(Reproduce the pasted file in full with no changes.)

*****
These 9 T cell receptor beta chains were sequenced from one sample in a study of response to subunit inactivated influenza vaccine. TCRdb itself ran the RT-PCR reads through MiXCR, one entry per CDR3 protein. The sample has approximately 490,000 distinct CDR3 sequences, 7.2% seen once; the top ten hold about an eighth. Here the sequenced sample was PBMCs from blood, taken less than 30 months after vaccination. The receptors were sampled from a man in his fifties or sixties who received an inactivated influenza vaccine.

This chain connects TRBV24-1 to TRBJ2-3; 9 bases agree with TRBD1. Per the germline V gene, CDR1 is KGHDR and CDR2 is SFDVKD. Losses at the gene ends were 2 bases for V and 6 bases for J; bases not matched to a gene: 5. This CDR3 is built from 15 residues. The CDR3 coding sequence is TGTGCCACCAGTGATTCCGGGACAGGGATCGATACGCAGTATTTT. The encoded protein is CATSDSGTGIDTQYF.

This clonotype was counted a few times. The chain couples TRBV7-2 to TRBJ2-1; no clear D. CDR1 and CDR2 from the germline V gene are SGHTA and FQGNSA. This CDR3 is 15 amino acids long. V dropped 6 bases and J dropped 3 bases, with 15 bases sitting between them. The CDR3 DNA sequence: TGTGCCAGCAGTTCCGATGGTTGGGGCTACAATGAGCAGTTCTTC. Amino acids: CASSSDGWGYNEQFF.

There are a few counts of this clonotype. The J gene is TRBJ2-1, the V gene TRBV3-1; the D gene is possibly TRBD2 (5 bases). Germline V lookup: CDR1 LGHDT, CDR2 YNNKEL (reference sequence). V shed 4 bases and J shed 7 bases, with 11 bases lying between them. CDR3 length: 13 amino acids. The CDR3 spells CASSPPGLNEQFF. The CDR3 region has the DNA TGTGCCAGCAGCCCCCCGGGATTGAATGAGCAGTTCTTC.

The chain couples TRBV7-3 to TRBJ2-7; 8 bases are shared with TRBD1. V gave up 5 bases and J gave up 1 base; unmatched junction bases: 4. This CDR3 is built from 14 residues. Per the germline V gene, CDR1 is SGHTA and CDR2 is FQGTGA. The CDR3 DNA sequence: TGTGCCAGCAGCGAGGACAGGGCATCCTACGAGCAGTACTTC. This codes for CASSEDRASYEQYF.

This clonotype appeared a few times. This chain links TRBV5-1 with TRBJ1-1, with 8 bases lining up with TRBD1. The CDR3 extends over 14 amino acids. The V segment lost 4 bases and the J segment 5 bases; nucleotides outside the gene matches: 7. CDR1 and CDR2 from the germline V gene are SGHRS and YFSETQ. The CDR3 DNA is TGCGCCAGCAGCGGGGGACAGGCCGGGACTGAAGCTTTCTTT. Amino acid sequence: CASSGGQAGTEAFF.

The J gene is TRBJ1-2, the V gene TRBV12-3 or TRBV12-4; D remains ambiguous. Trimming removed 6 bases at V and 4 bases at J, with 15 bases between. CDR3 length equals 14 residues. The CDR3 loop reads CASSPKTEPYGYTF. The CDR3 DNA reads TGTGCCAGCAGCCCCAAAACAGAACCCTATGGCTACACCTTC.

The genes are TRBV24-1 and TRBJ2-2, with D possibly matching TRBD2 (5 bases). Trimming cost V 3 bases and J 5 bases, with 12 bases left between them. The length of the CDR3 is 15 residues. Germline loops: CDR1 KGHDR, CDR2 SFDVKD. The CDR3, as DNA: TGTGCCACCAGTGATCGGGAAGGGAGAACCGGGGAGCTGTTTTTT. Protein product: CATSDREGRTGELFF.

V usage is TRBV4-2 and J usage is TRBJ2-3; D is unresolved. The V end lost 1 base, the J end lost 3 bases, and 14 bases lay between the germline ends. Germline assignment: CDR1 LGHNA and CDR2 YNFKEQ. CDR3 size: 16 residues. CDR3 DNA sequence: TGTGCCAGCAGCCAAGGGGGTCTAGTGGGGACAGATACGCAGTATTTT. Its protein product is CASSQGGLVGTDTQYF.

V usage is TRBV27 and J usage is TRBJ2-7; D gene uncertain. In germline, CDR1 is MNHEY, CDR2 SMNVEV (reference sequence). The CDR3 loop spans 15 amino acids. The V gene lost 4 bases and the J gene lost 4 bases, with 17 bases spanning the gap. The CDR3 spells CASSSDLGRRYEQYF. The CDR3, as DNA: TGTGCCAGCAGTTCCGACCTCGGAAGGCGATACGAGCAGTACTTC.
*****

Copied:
These 9 T cell receptor beta chains were sequenced from one sample in a study of response to subunit inactivated influenza vaccine. TCRdb itself ran the RT-PCR reads through MiXCR, one entry per CDR3 protein. The sample has approximately 490,000 distinct CDR3 sequences, 7.2% seen once; the top ten hold about an eighth. Here the sequenced sample was PBMCs from blood, taken less than 30 months after vaccination. The receptors were sampled from a man in his fifties or sixties who received an inactivated influenza vaccine.

This chain connects TRBV24-1 to TRBJ2-3; 9 bases agree with TRBD1. Per the germline V gene, CDR1 is KGHDR and CDR2 is SFDVKD. Losses at the gene ends were 2 bases for V and 6 bases for J; bases not matched to a gene: 5. This CDR3 is built from 15 residues. The CDR3 coding sequence is TGTGCCACCAGTGATTCCGGGACAGGGATCGATACGCAGTATTTT. The encoded protein is CATSDSGTGIDTQYF.

This clonotype was counted a few times. The chain couples TRBV7-2 to TRBJ2-1; no clear D. CDR1 and CDR2 from the germline V gene are SGHTA and FQGNSA. This CDR3 is 15 amino acids long. V dropped 6 bases and J dropped 3 bases, with 15 bases sitting between them. The CDR3 DNA sequence: TGTGCCAGCAGTTCCGATGGTTGGGGCTACAATGAGCAGTTCTTC. Amino acids: CASSSDGWGYNEQFF.

There are a few counts of this clonotype. The J gene is TRBJ2-1, the V gene TRBV3-1; the D gene is possibly TRBD2 (5 bases). Germline V lookup: CDR1 LGHDT, CDR2 YNNKEL (reference sequence). V shed 4 bases and J shed 7 bases, with 11 bases lying between them. CDR3 length: 13 amino acids. The CDR3 spells CASSPPGLNEQFF. The CDR3 region has the DNA TGTGCCAGCAGCCCCCCGGGATTGAATGAGCAGTTCTTC.

The chain couples TRBV7-3 to TRBJ2-7; 8 bases are shared with TRBD1. V gave up 5 bases and J gave up 1 base; unmatched junction bases: 4. This CDR3 is built from 14 residues. Per the germline V gene, CDR1 is SGHTA and CDR2 is FQGTGA. The CDR3 DNA sequence: TGTGCCAGCAGCGAGGACAGGGCATCCTACGAGCAGTACTTC. This codes for CASSEDRASYEQYF.

This clonotype appeared a few times. This chain links TRBV5-1 with TRBJ1-1, with 8 bases lining up with TRBD1. The CDR3 extends over 14 amino acids. The V segment lost 4 bases and the J segment 5 bases; nucleotides outside the gene matches: 7. CDR1 and CDR2 from the germline V gene are SGHRS and YFSETQ. The CDR3 DNA is TGCGCCAGCAGCGGGGGACAGGCCGGGACTGAAGCTTTCTTT. Amino acid sequence: CASSGGQAGTEAFF.

The J gene is TRBJ1-2, the V gene TRBV12-3 or TRBV12-4; D remains ambiguous. Trimming removed 6 bases at V and 4 bases at J, with 15 bases between. CDR3 length equals 14 residues. The CDR3 loop reads CASSPKTEPYGYTF. The CDR3 DNA reads TGTGCCAGCAGCCCCAAAACAGAACCCTATGGCTACACCTTC.

The genes are TRBV24-1 and TRBJ2-2, with D possibly matching TRBD2 (5 bases). Trimming cost V 3 bases and J 5 bases, with 12 bases left between them. The length of the CDR3 is 15 residues. Germline loops: CDR1 KGHDR, CDR2 SFDVKD. The CDR3, as DNA: TGTGCCACCAGTGATCGGGAAGGGAGAACCGGGGAGCTGTTTTTT. Protein product: CATSDREGRTGELFF.

V usage is TRBV4-2 and J usage is TRBJ2-3; D is unresolved. The V end lost 1 base, the J end lost 3 bases, and 14 bases lay between the germline ends. Germline assignment: CDR1 LGHNA and CDR2 YNFKEQ. CDR3 size: 16 residues. CDR3 DNA sequence: TGTGCCAGCAGCCAAGGGGGTCTAGTGGGGACAGATACGCAGTATTTT. Its protein product is CASSQGGLVGTDTQYF.

V usage is TRBV27 and J usage is TRBJ2-7; D gene uncertain. In germline, CDR1 is MNHEY, CDR2 SMNVEV (reference sequence). The CDR3 loop spans 15 amino acids. The V gene lost 4 bases and the J gene lost 4 bases, with 17 bases spanning the gap. The CDR3 spells CASSSDLGRRYEQYF. The CDR3, as DNA: TGTGCCAGCAGTTCCGACCTCGGAAGGCGATACGAGCAGTACTTC.